Faced with a strong second wave, the country has already tightened preventative measures since November last year.
As cases multiplied, authorities urged people to limit social interactions to immediate family or a few friends.
Today, the government announced that a ban on public gatherings of more than eight people, in force since November, would now extend to private gatherings in public places, such as parties or ceremonies, but they are still not binding for gatherings within the home.
The government also announced new rules for sports halls, swimming pools, shopping centres and other shops.
These establishments will as of Sunday, need to make sure not to take in more visitors than one per ten square metres.
Similar recommendations from health authorities to limit crowding was already in place, but under these new rules business face the risk of a fine or being closed down.
The special pandemic law, which is in force until September, was first planned to come into effect in March but this was moved forward to January.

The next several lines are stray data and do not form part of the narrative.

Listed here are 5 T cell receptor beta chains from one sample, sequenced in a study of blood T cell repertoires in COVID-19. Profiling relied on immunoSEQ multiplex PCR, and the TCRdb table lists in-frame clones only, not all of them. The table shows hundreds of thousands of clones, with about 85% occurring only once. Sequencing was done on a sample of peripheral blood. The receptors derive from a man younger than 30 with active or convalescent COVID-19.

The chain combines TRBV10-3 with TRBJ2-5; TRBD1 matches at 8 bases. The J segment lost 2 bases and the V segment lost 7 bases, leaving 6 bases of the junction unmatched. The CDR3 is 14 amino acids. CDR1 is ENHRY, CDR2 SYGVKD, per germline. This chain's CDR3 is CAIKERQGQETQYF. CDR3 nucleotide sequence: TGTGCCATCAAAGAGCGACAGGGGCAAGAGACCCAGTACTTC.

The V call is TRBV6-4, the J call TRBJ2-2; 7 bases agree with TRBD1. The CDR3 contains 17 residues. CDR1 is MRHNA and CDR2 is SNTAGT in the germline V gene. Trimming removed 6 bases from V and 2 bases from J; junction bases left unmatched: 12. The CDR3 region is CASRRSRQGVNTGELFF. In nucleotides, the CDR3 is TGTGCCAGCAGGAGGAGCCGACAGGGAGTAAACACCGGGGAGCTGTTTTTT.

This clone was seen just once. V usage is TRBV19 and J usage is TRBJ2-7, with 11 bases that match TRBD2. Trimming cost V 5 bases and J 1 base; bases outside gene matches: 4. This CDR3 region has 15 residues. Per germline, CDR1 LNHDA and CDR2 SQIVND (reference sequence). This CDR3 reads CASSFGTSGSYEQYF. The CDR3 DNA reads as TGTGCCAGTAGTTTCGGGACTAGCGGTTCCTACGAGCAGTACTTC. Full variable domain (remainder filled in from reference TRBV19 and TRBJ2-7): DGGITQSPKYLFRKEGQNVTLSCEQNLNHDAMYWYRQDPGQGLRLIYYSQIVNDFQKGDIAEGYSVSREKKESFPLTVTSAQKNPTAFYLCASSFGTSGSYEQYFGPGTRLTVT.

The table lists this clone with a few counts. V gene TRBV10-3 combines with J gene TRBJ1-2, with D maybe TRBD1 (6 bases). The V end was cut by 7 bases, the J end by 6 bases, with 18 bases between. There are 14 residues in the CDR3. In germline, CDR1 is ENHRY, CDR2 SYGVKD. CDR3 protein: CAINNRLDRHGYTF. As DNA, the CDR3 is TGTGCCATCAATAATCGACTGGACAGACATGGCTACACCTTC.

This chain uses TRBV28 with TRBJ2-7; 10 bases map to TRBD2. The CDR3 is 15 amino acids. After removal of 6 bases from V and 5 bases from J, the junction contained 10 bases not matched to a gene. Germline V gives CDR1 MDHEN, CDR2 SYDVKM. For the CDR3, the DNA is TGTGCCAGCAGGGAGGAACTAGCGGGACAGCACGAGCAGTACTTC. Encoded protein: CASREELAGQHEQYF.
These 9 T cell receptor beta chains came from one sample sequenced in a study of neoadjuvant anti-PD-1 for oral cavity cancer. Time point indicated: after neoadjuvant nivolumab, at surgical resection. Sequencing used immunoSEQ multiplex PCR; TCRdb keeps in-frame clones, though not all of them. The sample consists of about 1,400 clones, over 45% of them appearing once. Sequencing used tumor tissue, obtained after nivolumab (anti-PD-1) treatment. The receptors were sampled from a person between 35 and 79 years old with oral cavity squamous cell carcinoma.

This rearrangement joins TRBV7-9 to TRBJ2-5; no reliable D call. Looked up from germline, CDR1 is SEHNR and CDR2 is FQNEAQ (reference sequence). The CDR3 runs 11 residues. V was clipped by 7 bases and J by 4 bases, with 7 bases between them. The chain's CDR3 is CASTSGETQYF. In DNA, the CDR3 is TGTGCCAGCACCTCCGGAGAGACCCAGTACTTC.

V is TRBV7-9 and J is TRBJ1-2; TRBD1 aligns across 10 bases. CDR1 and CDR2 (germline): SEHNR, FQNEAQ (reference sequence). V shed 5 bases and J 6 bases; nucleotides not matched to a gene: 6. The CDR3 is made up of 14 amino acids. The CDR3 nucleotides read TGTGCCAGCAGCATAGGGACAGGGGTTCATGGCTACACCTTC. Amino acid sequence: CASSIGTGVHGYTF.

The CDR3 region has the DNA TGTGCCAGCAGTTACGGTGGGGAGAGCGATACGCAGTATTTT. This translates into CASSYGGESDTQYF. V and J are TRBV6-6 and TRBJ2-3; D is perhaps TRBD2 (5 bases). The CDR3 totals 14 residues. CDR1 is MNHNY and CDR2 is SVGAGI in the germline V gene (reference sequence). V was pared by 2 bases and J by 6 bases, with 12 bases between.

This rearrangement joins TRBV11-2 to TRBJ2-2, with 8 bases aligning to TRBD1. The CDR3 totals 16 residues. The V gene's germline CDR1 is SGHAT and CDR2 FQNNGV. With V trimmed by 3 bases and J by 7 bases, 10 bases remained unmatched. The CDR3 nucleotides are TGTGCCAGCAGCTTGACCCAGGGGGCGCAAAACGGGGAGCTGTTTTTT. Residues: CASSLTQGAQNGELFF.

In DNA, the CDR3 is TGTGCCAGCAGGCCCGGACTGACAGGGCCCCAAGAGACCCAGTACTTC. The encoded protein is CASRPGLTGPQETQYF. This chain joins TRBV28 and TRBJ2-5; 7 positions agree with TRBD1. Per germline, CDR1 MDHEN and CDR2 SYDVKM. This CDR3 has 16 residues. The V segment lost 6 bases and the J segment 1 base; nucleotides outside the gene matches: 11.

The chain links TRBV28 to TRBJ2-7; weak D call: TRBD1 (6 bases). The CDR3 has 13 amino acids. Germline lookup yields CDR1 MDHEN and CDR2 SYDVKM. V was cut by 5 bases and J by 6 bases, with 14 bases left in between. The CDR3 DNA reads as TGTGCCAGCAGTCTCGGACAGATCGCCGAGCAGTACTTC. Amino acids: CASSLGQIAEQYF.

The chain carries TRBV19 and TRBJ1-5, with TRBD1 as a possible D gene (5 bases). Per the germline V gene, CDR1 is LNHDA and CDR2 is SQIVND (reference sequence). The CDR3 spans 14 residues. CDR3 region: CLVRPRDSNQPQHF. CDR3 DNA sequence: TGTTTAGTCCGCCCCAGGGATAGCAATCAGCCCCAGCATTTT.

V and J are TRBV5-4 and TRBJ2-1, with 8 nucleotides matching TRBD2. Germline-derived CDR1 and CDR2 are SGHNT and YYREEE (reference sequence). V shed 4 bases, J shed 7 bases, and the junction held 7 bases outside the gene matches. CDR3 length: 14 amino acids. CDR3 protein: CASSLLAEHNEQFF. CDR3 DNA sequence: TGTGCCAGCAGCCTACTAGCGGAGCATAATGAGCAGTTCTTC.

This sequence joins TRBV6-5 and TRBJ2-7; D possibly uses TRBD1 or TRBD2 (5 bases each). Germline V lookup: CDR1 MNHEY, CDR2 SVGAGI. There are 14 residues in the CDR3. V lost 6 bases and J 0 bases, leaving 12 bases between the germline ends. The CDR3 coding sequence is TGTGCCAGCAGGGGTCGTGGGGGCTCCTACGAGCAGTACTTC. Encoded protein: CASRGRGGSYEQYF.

The country of 10.3 million people has been bit hit much harder than its Nordic neighbours and yesterday reported a total of 489,471 cases of Covid-19 and 9,433 associated deaths.
According to a tally by the AFP news agency, the country averaged 101 deaths per day over the last week, surpassing the previous record of 99 set in April.
Brisbane to go into lockdown after variant discovered
Australia's third-largest city headed into lockdown and borders are set to tighten nationwide after a cleaner at a quarantine hotel contracted the new variant of Covid-19.